New agroforestry publication
Conference on forestry financing
IUFRO forestry awards
SHIFTING CULTIVATORS IN THAILAND - "slash-and-burn" agriculture can cause soil degradation
A new international, multidisciplinary journal entitled Agroforestry systems began quarterly publication during 1982. The journal, based in The Hague and printed in English, will serve as an outlet for research results on different aspects of agroforestry systems. In addition, it will offer "critical reviews" of sustained-yield land-management systems combining agriculture, animal husbandry and trees.
Agroforestry systems will cover a variety of topics: agroforestry and rural development: agro-sylvi-pastoral systems and ecosystems; the role of trees in multiple land-use programmes: the compatibility of various land-use practices with forest management; shifting cultivation and related practices; tree-based farming and multipurpose tree products; economics of agroforestry; and the acceptability of new policies and techniques to rural societies.
Authors who wish to contribute to Agroforestry systems are invited to send manuscripts or requests for "Instruction to authors" to the Editorial Office, Agroforestry systems, PO Box 566, 2501 CN The Hague, the Netherlands.
A subscription to Volume 1, which will comprise four issues during 1982, costs fl. 148 (ca. US$74) for institutions and fl. 86 (ca. US$43) for individuals. Orders should be sent to: Kluwer Academic Publishers Group, Distribution Centre, PO Box 322, 3300 AH Dordrecht, the Netherlands.
The inter-American Development Bank (IDB) held a four-day regional forestry conference on 22-25 June 1982 in Washington, D.C. on the theme "Financing forest-based development in Latin America". Although the conference focused on Latin-American forests, the information presented has application in other developing countries. Included on the agenda were protection, reforestation, management, development, financing and industrialization of the forests.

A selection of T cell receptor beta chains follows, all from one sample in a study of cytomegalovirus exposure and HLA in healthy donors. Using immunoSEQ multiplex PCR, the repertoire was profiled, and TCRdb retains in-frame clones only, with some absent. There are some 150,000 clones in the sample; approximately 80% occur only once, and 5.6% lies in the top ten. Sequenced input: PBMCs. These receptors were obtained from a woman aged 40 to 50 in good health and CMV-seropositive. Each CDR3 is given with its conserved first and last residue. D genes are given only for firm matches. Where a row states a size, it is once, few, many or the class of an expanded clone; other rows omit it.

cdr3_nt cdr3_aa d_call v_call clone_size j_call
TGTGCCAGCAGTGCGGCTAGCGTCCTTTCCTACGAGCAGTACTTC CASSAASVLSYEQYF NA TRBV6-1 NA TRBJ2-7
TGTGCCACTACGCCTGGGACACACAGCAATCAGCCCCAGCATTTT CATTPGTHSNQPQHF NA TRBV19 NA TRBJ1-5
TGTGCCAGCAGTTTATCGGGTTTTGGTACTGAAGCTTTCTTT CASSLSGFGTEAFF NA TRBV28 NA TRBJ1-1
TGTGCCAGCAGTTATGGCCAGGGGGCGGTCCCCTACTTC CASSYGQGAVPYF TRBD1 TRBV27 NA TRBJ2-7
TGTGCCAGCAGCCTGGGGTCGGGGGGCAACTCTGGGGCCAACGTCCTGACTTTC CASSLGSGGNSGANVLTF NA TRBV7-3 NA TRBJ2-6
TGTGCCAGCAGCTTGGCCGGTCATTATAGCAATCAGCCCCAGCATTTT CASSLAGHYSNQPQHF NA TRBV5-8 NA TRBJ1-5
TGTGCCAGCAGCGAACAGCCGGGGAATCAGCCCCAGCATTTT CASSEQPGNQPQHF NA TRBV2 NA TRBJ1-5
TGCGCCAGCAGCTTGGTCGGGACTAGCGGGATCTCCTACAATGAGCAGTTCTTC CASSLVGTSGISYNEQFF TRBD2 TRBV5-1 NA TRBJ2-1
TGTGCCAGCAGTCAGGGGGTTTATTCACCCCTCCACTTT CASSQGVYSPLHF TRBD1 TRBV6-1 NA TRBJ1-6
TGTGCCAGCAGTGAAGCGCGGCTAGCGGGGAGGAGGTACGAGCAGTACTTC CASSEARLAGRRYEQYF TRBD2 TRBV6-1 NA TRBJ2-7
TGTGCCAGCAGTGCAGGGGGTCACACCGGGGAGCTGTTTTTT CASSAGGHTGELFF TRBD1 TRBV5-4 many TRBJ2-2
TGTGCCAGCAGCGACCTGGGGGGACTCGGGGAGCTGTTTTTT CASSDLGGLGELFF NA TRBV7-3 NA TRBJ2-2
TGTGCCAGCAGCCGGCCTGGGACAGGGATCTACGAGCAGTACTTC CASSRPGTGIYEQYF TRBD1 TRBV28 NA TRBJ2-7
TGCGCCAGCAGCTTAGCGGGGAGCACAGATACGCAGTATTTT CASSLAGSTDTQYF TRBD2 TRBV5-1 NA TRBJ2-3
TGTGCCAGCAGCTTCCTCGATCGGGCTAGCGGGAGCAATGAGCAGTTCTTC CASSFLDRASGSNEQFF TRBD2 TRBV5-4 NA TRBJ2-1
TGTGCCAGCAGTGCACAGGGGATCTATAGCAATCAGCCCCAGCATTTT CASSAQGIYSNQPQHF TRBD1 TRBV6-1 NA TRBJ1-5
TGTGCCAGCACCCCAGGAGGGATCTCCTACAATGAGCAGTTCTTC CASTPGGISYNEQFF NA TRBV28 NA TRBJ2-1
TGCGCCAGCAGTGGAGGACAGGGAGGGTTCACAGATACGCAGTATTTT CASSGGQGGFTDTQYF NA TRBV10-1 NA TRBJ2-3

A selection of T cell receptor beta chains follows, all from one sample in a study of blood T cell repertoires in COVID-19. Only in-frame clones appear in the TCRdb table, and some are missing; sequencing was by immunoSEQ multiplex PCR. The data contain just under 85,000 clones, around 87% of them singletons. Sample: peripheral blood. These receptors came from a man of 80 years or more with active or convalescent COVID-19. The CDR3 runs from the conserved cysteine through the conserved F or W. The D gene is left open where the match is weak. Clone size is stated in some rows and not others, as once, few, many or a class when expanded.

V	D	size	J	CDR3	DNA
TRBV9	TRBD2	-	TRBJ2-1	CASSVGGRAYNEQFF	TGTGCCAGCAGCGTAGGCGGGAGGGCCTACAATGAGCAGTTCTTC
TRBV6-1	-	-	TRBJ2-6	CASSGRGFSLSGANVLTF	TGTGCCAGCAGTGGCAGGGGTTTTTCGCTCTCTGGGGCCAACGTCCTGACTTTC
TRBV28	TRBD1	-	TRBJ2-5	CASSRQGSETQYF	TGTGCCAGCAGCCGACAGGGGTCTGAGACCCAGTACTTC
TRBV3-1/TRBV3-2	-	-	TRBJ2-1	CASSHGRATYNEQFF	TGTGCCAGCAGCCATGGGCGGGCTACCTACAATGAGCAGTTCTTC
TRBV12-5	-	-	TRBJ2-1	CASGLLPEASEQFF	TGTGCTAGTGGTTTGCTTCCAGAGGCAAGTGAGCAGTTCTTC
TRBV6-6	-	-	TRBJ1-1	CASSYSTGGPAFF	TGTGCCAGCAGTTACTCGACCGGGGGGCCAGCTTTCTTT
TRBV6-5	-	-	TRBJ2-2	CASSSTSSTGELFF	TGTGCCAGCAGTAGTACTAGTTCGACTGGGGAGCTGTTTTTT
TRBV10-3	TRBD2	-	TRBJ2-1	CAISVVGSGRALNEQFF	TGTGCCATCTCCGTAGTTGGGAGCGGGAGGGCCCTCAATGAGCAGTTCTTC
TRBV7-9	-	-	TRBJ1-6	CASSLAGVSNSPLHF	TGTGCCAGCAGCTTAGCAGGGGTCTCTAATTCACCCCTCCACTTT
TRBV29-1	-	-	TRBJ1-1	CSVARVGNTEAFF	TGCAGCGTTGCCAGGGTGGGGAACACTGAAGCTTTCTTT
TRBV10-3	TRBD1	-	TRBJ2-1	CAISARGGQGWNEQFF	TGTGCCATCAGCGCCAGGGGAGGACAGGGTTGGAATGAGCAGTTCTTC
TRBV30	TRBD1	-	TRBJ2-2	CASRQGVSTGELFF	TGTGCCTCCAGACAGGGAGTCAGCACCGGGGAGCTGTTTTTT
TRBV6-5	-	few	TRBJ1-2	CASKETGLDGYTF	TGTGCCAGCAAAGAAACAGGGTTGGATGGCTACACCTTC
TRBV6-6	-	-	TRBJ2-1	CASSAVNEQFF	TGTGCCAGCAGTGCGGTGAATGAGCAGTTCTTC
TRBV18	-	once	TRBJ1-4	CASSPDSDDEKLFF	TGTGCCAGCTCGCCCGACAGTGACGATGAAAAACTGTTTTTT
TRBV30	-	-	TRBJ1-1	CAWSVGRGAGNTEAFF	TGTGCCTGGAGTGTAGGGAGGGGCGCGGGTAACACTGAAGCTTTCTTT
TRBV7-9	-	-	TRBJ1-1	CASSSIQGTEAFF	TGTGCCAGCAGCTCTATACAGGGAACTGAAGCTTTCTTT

Speakers presented 31 papers, 20 of which were in Spanish, 10 in English and one in French. The papers have been bound into a single volume and are available from: S.E. McGaughey. Inter-American Development Bank, 808 17th St NW, Washington' D.C. 20577. USA.
New scientific advances in forestry and wood products were honoured by the international Union of Forestry Research Organizations (IUFRO) in Kyoto, Japan during the Seventh World Forestry Conference held in September 1981.
Seven Scientific Achievement Awards were given in the areas of tree growth, forecasting of growth and yield, wood adhesion, forest-management planning, wood transformation, nutrient cycling and soil micro-organisms. Awards are given only once every five years and only to scientists under the age of 45. The winners were:
· Dr David I. Bevege, Queenstown, Australia, Head of Soils and Nutrition Research at the University of Queensland Department of Forestry. Working with pine, araucaria and eucalypts, Dr Bevege developed techniques for stimulating tree growth through fungi associated with plant roots, and for accurately predicting tree growth by the level of nutrients applied.
· Dr Harold E. Burkhart, Blacksburg, Virginia, USA, Professor of Forestry at Virginia Polytechnic Institute and State University. Dr Burkhart developed new models for forecasting growth and yield for slash pine, radiate pine and hardwoods using advanced statistical methods and computer programmes.
· Dr Suezone Chow, Merritt, British Columbia, Canada, Vice-President of Ardew Wood Products, Ltd. While working with Canada's Western Forest Products Laboratory, Dr Chow developed sophisticated wood-adhesion knowledge and techniques. One study used foliage to produce a new natural adhesive.
· Dr Pekka J. Kilkki, Helsinki, Finland, researcher at the University of Helsinki. Dr Kilkki applied linear and dynamic programming to develop new forest-management planning methods.
· Dr T. Kent Kirk, Madison, Wissconsin, researcher at the US Forest Service's Forest Products Laboratory. Working in the general research area of the transformation of wood by microbes and enzymes, Dr Kirk found a way to apply lignin biodegradation to the manufacture of pulp.
· Dr Hugh G. Miller, Aberdeen, Scotland, Principal Scientific Officer for the Macaulay Institute for Soil Research. Dr Miller conducted research in nutrient cycling through forest ecosystems, including processes in the growth response of trees and forest soils to fertilizers.
· Dr Makoto Ogawa, Ibaraki, Japan, researcher for the Japanese Forestry and Forest Products Research Institute. The ecological roles of soil microorganisms and fungi in pine forests were the focus for Dr Ogawa's research.